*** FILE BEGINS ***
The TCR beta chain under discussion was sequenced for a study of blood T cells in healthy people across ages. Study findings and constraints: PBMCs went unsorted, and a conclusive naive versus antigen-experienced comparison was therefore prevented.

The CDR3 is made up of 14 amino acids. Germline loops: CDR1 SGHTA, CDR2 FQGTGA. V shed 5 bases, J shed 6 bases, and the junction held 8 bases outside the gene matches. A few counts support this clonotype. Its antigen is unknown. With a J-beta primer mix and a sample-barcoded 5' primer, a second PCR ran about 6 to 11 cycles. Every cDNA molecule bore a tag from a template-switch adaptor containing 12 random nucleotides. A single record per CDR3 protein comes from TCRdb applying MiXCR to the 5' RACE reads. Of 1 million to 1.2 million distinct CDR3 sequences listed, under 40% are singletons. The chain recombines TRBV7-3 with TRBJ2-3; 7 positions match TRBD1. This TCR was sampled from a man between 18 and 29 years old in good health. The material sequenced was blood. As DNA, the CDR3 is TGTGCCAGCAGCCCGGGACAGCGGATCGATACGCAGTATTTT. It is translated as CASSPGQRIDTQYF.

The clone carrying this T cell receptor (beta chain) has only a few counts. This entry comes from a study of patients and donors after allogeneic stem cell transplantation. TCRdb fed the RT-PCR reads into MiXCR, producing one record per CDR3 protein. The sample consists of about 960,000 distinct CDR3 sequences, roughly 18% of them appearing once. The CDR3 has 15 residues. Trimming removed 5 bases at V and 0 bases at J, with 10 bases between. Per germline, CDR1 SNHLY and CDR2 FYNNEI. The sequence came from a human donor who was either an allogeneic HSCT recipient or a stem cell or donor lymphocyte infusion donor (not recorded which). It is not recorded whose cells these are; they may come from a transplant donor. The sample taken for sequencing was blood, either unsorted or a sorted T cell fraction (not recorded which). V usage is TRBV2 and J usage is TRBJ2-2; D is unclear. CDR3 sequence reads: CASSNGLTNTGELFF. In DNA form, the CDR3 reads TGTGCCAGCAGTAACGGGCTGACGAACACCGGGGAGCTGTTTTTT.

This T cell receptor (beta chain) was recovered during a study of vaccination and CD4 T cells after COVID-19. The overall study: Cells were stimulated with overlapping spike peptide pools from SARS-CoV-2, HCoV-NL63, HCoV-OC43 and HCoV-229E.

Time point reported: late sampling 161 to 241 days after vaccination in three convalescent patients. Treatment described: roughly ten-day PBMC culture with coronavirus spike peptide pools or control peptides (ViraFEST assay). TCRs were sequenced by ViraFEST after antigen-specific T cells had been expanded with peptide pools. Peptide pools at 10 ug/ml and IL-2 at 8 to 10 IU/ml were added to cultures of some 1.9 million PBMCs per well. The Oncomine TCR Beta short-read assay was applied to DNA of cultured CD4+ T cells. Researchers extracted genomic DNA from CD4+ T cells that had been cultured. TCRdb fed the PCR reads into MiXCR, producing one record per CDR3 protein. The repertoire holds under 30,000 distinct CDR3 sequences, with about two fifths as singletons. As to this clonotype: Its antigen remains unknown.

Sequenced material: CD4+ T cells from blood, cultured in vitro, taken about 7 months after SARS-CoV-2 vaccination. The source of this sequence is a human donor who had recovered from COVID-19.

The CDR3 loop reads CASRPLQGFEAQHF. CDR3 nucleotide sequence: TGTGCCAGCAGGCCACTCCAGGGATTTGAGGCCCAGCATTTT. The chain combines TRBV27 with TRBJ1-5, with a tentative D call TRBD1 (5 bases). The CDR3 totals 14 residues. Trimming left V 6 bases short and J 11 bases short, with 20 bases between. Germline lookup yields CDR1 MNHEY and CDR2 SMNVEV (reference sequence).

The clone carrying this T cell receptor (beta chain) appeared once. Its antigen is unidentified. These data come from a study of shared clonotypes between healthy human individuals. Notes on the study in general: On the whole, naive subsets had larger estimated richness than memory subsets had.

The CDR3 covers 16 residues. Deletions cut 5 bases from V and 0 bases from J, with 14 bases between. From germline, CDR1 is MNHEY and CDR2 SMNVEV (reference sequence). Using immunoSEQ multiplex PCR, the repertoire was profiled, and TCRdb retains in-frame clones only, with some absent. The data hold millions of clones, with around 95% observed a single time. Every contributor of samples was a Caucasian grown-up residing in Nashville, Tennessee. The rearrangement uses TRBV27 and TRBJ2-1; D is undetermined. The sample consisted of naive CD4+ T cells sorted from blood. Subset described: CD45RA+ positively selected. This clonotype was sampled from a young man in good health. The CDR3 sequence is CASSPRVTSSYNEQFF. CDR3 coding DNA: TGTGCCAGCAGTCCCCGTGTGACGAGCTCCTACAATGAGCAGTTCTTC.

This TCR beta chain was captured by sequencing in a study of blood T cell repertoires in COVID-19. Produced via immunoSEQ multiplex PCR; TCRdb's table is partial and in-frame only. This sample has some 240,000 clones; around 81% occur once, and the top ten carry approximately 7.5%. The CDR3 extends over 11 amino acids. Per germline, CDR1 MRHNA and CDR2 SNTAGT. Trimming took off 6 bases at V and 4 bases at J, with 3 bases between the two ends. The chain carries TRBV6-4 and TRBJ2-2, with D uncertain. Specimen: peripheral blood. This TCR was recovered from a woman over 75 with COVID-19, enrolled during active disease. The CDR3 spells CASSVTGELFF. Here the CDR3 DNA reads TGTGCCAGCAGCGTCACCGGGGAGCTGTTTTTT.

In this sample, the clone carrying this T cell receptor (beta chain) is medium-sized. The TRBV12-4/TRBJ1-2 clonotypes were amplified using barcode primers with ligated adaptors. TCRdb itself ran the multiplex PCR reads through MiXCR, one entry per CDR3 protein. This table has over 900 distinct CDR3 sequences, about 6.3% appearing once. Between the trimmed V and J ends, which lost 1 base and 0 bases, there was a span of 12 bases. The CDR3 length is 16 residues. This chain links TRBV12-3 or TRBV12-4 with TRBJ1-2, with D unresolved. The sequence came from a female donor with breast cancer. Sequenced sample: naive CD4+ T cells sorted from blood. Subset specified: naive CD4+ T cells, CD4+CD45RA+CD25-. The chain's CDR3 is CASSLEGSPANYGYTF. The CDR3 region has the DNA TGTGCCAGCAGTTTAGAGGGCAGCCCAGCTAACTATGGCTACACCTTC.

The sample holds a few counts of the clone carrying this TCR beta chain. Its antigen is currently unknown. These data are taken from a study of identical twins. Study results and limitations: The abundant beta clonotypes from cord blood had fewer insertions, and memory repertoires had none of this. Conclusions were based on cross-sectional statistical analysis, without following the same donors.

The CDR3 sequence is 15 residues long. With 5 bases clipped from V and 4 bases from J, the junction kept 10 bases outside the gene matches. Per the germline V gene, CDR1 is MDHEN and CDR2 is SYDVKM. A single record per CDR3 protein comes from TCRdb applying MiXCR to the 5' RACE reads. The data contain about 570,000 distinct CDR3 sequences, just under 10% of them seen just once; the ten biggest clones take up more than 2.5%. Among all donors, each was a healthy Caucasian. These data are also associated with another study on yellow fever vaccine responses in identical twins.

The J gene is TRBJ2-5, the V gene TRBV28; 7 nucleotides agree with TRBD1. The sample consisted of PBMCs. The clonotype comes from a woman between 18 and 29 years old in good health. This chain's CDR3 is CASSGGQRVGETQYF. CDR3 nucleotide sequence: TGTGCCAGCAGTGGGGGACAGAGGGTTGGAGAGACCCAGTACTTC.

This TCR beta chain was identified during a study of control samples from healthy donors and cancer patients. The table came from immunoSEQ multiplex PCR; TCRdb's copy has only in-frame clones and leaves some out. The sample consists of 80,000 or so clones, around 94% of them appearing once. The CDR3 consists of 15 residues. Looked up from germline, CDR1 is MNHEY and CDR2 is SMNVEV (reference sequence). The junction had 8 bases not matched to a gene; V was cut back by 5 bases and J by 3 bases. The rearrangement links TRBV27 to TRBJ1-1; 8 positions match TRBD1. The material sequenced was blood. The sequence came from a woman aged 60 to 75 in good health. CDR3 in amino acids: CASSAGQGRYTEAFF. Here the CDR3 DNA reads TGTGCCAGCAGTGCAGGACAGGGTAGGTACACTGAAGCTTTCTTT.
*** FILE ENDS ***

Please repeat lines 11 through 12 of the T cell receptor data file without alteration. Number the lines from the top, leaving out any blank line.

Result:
In this sample, the clone carrying this T cell receptor (beta chain) is medium-sized. The TRBV12-4/TRBJ1-2 clonotypes were amplified using barcode primers with ligated adaptors. TCRdb itself ran the multiplex PCR reads through MiXCR, one entry per CDR3 protein. This table has over 900 distinct CDR3 sequences, about 6.3% appearing once. Between the trimmed V and J ends, which lost 1 base and 0 bases, there was a span of 12 bases. The CDR3 length is 16 residues. This chain links TRBV12-3 or TRBV12-4 with TRBJ1-2, with D unresolved. The sequence came from a female donor with breast cancer. Sequenced sample: naive CD4+ T cells sorted from blood. Subset specified: naive CD4+ T cells, CD4+CD45RA+CD25-. The chain's CDR3 is CASSLEGSPANYGYTF. The CDR3 region has the DNA TGTGCCAGCAGTTTAGAGGGCAGCCCAGCTAACTATGGCTACACCTTC.

The sample holds a few counts of the clone carrying this TCR beta chain. Its antigen is currently unknown. These data are taken from a study of identical twins. Study results and limitations: The abundant beta clonotypes from cord blood had fewer insertions, and memory repertoires had none of this. Conclusions were based on cross-sectional statistical analysis, without following the same donors.